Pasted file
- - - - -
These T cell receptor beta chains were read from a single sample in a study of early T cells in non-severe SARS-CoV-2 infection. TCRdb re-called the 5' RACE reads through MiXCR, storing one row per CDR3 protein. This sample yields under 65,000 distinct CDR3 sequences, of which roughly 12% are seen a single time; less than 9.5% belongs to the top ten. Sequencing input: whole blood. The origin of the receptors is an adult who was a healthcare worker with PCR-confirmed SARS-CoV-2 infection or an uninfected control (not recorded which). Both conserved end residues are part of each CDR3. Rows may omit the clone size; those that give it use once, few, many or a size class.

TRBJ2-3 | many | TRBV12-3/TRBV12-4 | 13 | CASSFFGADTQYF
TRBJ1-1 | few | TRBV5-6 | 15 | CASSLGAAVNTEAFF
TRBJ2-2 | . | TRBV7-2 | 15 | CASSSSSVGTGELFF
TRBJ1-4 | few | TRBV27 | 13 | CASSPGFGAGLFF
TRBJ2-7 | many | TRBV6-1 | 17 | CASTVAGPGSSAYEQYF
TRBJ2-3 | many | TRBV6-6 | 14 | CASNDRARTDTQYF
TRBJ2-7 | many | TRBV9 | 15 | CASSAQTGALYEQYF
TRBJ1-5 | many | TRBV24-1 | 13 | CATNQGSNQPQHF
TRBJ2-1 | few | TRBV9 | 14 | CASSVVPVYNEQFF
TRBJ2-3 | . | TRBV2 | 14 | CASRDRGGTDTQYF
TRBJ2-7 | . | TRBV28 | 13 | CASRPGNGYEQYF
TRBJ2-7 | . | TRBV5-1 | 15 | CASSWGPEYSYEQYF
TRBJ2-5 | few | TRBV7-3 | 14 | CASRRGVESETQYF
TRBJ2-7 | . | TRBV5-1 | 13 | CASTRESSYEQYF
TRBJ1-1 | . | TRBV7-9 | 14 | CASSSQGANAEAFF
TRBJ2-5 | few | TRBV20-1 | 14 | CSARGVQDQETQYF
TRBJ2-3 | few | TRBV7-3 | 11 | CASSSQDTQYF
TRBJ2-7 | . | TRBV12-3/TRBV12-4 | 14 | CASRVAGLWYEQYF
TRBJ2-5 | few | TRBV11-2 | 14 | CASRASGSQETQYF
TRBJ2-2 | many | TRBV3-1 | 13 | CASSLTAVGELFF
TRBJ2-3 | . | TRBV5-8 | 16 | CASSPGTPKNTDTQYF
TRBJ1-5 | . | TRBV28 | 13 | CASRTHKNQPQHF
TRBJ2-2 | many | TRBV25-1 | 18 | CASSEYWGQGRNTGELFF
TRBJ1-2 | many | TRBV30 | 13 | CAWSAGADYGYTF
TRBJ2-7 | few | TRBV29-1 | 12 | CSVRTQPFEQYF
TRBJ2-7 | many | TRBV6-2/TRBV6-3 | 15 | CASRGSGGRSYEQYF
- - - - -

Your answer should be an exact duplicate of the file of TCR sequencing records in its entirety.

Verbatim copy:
These T cell receptor beta chains were read from a single sample in a study of early T cells in non-severe SARS-CoV-2 infection. TCRdb re-called the 5' RACE reads through MiXCR, storing one row per CDR3 protein. This sample yields under 65,000 distinct CDR3 sequences, of which roughly 12% are seen a single time; less than 9.5% belongs to the top ten. Sequencing input: whole blood. The origin of the receptors is an adult who was a healthcare worker with PCR-confirmed SARS-CoV-2 infection or an uninfected control (not recorded which). Both conserved end residues are part of each CDR3. Rows may omit the clone size; those that give it use once, few, many or a size class.

TRBJ2-3 | many | TRBV12-3/TRBV12-4 | 13 | CASSFFGADTQYF
TRBJ1-1 | few | TRBV5-6 | 15 | CASSLGAAVNTEAFF
TRBJ2-2 | . | TRBV7-2 | 15 | CASSSSSVGTGELFF
TRBJ1-4 | few | TRBV27 | 13 | CASSPGFGAGLFF
TRBJ2-7 | many | TRBV6-1 | 17 | CASTVAGPGSSAYEQYF
TRBJ2-3 | many | TRBV6-6 | 14 | CASNDRARTDTQYF
TRBJ2-7 | many | TRBV9 | 15 | CASSAQTGALYEQYF
TRBJ1-5 | many | TRBV24-1 | 13 | CATNQGSNQPQHF
TRBJ2-1 | few | TRBV9 | 14 | CASSVVPVYNEQFF
TRBJ2-3 | . | TRBV2 | 14 | CASRDRGGTDTQYF
TRBJ2-7 | . | TRBV28 | 13 | CASRPGNGYEQYF
TRBJ2-7 | . | TRBV5-1 | 15 | CASSWGPEYSYEQYF
TRBJ2-5 | few | TRBV7-3 | 14 | CASRRGVESETQYF
TRBJ2-7 | . | TRBV5-1 | 13 | CASTRESSYEQYF
TRBJ1-1 | . | TRBV7-9 | 14 | CASSSQGANAEAFF
TRBJ2-5 | few | TRBV20-1 | 14 | CSARGVQDQETQYF
TRBJ2-3 | few | TRBV7-3 | 11 | CASSSQDTQYF
TRBJ2-7 | . | TRBV12-3/TRBV12-4 | 14 | CASRVAGLWYEQYF
TRBJ2-5 | few | TRBV11-2 | 14 | CASRASGSQETQYF
TRBJ2-2 | many | TRBV3-1 | 13 | CASSLTAVGELFF
TRBJ2-3 | . | TRBV5-8 | 16 | CASSPGTPKNTDTQYF
TRBJ1-5 | . | TRBV28 | 13 | CASRTHKNQPQHF
TRBJ2-2 | many | TRBV25-1 | 18 | CASSEYWGQGRNTGELFF
TRBJ1-2 | many | TRBV30 | 13 | CAWSAGADYGYTF
TRBJ2-7 | few | TRBV29-1 | 12 | CSVRTQPFEQYF
TRBJ2-7 | many | TRBV6-2/TRBV6-3 | 15 | CASRGSGGRSYEQYF